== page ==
The Solomon Scandals
The D.C. newspaper novel, the media,the Washington area, tech and other surrealism: David Rothman at large

In character, one of Rob Pegoraro’s last “Faster Forward” columns for the Washington Post is on Digital Rights Management, aka “copy protection,” the scourge of e-book lovers for many reasons. DRMed books in the ePub format for iBooks—the Apple-created reading app for the iPad and related gizmos—are not readable on the Nook or on Sony […]

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Imagine working for a newspaper and vigorously knocking its iPhone app as a waste of money, even at $2 a year. That’s exactly what Rob Pegoraro, the Faster Forward columnist at the Washington Post, did without consequences—a good reflection on both him and his bosses. But it turns out that Rob is leaving the Post […]

For years, as founder and editor of TeleRead, I complained of e-book gouges by big publishers eager to protect their trade in paper books. My little publisher, Twilight Times Books, owned by the author-friendly Lida Quillen, listened. Last week with my blessing, Lida dropped the price of The Solomon Scandals on Amazon to 99 cents, […]

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New iPad paper has wow factor Rupert Murdoch’se iPad newspaper launched Wednesday, and judging from a YouTube, it has its share of knock-your-socks-off features—it can even read news to you. But for now at least, you won’t find me among the subscribers. I sold my iPad before prices dropped too much more as owners unloaded […]

So how does it feel, Sarah Palin? You put gun sights on a map showing the congressional districts of Gabrielle Giffords and some others voting for the Obama healthcare legislation. And how about you, Sharon Angle? Didn’t you talk of “domestic enemies in Congress” and “Second Amendment remedies” against politicians like Harry Reid, your foe […]

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Revenge of the copy editors? Laid off from the Winston-Salem Journal, which sent their jobs out of town, 18 copy editors bemoaned their plight. Poignant videos reminded us of the victims’ familiarity with their community—of their awareness that “Robinhood” rather than “Robin Hood” is the correct name of a road there.  So here’s a modest […]

Something bizarre is happening at Politics and Prose, and perhaps a few other bookstores in the Washington area—and therein may lie a lesson for the Washington Post. These booksellers are prospering, even as many others across the nation are closing or cutting back. Sales at Politics and Prose have zoomed from $3 million two years […]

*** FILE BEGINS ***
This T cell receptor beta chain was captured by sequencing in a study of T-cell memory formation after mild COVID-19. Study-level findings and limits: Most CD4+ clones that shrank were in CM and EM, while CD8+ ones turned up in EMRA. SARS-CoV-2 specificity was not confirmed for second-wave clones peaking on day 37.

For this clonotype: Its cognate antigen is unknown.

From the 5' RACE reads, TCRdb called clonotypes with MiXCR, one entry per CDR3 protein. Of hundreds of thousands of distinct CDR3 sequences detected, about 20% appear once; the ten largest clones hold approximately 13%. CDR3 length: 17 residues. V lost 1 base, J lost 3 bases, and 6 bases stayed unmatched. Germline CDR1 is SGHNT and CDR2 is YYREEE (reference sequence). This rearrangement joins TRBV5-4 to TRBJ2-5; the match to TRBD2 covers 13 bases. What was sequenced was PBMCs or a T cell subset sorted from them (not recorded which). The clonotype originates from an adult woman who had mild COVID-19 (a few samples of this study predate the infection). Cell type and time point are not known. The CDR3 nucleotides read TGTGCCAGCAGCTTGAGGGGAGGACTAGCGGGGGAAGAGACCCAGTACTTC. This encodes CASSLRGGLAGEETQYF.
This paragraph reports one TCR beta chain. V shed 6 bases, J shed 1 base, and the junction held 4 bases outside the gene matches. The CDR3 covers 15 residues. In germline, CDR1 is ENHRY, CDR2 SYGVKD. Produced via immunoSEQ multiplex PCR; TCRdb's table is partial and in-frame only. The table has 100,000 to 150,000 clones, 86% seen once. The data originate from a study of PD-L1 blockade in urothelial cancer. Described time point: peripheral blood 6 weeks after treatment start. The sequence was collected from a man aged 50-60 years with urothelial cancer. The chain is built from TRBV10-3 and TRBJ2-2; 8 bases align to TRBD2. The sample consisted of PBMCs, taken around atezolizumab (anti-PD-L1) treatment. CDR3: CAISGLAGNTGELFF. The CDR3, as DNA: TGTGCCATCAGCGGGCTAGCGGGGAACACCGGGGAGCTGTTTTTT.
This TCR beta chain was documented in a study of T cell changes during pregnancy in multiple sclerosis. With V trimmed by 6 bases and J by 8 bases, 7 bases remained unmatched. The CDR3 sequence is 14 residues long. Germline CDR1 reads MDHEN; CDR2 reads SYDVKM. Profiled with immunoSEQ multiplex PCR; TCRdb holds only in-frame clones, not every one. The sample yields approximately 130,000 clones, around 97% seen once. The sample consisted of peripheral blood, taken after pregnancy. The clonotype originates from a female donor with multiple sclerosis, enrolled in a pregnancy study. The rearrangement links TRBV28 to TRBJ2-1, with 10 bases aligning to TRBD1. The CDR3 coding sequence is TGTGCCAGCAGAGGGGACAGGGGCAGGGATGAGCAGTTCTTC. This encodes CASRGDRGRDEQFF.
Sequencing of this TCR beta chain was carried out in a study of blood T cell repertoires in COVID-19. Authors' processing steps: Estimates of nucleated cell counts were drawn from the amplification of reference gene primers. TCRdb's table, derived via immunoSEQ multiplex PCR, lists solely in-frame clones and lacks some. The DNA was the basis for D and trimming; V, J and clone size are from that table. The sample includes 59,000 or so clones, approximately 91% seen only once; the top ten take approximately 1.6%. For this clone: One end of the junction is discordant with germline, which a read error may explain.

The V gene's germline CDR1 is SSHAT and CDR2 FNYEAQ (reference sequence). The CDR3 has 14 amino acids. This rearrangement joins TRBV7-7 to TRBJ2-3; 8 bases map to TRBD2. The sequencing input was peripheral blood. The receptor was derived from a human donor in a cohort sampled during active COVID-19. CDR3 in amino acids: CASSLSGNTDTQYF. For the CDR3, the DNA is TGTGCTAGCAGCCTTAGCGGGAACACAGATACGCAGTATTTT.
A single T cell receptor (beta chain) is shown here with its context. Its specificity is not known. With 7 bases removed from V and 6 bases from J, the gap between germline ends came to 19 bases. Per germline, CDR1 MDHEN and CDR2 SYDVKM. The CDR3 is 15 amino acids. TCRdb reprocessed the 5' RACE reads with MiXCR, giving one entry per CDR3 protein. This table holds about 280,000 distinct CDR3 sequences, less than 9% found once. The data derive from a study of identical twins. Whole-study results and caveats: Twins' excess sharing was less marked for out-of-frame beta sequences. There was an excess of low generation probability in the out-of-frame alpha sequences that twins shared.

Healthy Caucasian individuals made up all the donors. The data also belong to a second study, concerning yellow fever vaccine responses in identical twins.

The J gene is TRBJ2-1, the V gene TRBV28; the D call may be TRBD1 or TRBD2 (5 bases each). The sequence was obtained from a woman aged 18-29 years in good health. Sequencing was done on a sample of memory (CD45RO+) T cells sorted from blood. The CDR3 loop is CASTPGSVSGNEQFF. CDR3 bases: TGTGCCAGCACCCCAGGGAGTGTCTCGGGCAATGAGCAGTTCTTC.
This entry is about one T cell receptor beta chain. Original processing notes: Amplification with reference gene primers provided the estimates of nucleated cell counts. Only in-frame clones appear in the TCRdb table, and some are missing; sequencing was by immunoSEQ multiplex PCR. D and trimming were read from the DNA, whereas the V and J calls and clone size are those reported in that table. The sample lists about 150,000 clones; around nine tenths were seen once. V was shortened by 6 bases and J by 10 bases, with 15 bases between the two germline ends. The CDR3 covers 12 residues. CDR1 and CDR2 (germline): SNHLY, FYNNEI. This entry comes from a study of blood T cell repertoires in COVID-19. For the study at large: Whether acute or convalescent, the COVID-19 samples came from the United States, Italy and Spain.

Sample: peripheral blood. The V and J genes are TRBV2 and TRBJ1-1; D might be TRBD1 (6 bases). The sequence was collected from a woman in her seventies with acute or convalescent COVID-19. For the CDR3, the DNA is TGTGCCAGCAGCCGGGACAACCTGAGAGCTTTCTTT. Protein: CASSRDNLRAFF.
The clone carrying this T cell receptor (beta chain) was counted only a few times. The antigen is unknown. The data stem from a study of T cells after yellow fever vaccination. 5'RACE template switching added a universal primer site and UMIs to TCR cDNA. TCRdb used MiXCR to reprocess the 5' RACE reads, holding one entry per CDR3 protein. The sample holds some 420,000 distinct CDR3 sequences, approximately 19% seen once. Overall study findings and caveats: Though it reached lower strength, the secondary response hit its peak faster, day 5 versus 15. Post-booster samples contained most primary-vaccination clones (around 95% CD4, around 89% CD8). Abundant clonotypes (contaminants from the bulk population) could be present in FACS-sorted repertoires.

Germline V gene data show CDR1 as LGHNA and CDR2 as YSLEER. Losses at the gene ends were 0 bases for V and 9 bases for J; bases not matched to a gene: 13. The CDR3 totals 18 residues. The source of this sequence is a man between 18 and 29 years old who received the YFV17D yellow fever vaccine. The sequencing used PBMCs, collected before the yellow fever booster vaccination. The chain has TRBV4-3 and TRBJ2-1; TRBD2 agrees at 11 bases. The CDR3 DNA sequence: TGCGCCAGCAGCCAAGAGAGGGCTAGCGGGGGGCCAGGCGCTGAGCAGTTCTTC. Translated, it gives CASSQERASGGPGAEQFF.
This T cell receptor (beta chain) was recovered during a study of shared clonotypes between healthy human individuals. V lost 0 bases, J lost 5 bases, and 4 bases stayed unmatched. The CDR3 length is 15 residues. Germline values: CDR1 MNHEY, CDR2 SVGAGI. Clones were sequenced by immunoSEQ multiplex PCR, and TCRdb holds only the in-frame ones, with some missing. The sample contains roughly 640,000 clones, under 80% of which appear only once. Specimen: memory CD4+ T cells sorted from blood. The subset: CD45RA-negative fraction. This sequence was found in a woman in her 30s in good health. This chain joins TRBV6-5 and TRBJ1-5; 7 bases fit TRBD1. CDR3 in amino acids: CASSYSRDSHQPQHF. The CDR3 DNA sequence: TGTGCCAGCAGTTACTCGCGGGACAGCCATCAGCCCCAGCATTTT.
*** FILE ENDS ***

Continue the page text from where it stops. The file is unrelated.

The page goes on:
Does the Washington Post want to be an opinion rag for the rich or serve Washingtonians and Americans as a whole? Never mind the old adage that newspapers should comfort the afflicted and afflict the comfortable. Here’s one indication that the Post is already a right-wing house organ on certain occasions. The Post published wacky […]

Do Ben Bradlee and other Washington Post luminaries actually use the iPad app they touted in one hoot of a promo video? I suspect so.  What’s more, since my mostly favorable review of November 9, I’ve usually read the Post via the app. I have even accustomed myself to the vertical swiping needed to see […]

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Update: Patrick Quere and his publisher parted ways in August 2011. – D.R. Nancy Bruneau’s killer cracked open her skull, sliced her up, and scattered brain and liver fragments in her front yard in Hollywood, Florida. Her wacko son, Beau, 29, now faces first-degree murder charges. Was the killing of Ms. Bruneau, a popular bartender […]

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DRMed library e-books—at least ePub and PDF ones from the OverDrive service for public libraries—are now readable on the iPad, iPod and iPhone via the free Bluefire app. Psst! The secret is here, shared by Mobiputing. Screen shot, from Mobiputing, is of Bluefire on an iPod.